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Why Do We Spend More When Using Credit Cards?

 
By Eva Norlyk Smith, Ph.D.
January 21, 2010
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You don’t need researchers Carnegie Mellon, Stanford and MIT to tell you that you spend more money when paying credit cards instead of cash while shopping. Unless you have the willpower of a Navy SEAL, this is an unfortunate fact of life, which most of us tend to ignore to the best of our ability.

Studies have shown that consumers, on average, spend 12-18 percent more when they go shopping with credit cards instead of cash. Researchers also found that on average, transactions at MacDonalds’ increased from $4.50 to $7.00 when people paid with credit cards instead of cash; for vending machines, the average transaction amount almost doubled.

There are numerous other studies that show what we already know: plastic is fantastic when it comes to making us part with our hard-earned money. But why do we tend to spend more when we pay with a credit card instead of with checks or cash? Well, according to a study by researchers at Carnegie Mellon, Stanford and MIT, we spend money till, literally, it hurts.

The researchers looked at what happens in the brain when we make decisions about spending money. In a recent study published in the journal Neuron, the researchers took MRI brain scans of 26 adults, who were given $20 and the option to either spend it on one or several products or keep it.

The study participants were shown a photo of products they could buy with the money, and then the price. If they saw a product they liked, it activated a part of the brain associated with experiencing pleasure. However, if they then saw a price that was too high, it activated a part of the brain associated with pain processing.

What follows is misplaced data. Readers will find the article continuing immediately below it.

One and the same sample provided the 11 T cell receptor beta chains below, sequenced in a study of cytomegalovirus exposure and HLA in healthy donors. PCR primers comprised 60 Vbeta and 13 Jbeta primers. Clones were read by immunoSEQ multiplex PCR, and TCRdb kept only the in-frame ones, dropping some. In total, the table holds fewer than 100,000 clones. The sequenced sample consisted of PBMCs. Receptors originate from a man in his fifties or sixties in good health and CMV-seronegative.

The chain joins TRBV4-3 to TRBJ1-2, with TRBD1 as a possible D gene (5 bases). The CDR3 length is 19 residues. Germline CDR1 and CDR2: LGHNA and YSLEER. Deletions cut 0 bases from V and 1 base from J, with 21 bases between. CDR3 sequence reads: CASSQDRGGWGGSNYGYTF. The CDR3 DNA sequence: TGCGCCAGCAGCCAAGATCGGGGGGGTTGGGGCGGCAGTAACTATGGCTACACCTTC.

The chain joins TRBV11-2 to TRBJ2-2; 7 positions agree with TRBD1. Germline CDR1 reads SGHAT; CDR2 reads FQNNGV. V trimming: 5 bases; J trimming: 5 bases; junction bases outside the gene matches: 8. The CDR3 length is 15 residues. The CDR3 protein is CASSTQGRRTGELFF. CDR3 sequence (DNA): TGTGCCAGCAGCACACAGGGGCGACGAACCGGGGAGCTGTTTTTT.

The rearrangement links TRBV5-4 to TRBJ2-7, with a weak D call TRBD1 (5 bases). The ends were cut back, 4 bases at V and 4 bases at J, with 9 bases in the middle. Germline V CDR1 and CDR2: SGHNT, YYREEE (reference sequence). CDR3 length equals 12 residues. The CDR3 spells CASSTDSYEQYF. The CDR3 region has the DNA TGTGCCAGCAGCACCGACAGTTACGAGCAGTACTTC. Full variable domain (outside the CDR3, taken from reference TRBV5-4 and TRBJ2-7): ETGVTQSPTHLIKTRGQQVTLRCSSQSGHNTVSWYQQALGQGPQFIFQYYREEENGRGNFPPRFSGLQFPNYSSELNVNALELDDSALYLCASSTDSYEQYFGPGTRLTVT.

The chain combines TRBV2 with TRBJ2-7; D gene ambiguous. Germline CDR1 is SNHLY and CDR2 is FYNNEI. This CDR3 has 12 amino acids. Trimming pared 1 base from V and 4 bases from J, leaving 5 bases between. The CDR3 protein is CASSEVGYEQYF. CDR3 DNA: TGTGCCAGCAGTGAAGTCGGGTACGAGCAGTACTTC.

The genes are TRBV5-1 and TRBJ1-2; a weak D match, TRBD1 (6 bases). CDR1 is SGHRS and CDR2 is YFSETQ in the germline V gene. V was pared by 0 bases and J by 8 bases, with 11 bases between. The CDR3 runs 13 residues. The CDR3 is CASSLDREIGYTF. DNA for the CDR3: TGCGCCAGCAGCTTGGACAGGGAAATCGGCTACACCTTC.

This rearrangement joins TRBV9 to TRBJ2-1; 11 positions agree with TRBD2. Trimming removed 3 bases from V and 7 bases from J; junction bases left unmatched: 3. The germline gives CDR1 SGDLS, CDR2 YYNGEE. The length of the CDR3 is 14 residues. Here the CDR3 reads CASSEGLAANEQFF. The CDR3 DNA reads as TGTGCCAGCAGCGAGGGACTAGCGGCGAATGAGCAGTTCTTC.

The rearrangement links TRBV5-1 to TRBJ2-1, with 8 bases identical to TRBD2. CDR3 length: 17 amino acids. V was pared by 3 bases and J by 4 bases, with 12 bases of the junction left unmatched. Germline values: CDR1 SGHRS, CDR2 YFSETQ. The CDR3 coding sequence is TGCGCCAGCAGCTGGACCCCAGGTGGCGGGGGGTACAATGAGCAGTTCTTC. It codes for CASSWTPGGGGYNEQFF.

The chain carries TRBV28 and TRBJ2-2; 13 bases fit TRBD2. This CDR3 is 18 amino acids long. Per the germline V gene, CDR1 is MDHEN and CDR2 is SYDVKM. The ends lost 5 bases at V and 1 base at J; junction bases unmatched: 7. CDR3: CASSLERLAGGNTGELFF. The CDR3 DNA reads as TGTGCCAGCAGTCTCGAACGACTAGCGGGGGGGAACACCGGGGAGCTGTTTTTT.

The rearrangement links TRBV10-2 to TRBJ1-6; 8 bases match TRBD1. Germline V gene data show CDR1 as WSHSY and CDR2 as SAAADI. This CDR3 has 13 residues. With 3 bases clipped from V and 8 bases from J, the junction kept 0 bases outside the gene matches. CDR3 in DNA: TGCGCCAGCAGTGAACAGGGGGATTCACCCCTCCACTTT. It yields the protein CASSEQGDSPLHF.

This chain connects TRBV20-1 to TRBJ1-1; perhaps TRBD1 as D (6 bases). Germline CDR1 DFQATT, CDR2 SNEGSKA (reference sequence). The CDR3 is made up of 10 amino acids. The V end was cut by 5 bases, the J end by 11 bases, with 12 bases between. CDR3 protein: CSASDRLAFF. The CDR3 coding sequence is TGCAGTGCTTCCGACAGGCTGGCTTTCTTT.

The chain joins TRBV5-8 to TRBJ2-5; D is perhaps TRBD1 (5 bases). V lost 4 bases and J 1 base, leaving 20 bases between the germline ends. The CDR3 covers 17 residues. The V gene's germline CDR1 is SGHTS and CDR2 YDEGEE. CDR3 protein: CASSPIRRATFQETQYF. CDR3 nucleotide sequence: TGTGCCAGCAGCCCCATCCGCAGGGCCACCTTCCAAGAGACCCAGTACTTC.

In short, if the results of the study hold up, the “pain of paying” isn’t just a metaphorical expression; it has a physical basis in how your brain reacts when paying for purchases. Yes, parting with hard-earned cash, literally hurts.

The problem with credit cards is that they’re more like play money; after all you’re simply swiping a piece of plastic. The bill comes later, and it folds many small “pains” of paying into, admittedly, one big whopper. But even so, it is less immediate than having to part with your hard-earned cash at the check-out register.

“Credit cards effectively anesthetize the pain of paying,” says Professor George Loewenstein of, Carnegie Mellon, one of the researchers behind the study. “You swipe the card and it doesn’t feel like you’re giving anything up to make the purchase, unlike paying cash where you have to hand over bills.”

So, are credit cards yet another product, like cigarettes, alcohol, and yum, chocolate, which shortchanges our brain circuitry into making decisions our rational self would disapprove of? Well, that’s for you and your wallet to decide. However, next time you find yourself struggling with that existential human decision, to buy or not to buy, try leaving your credit cards in your wallet, and then make the decision.


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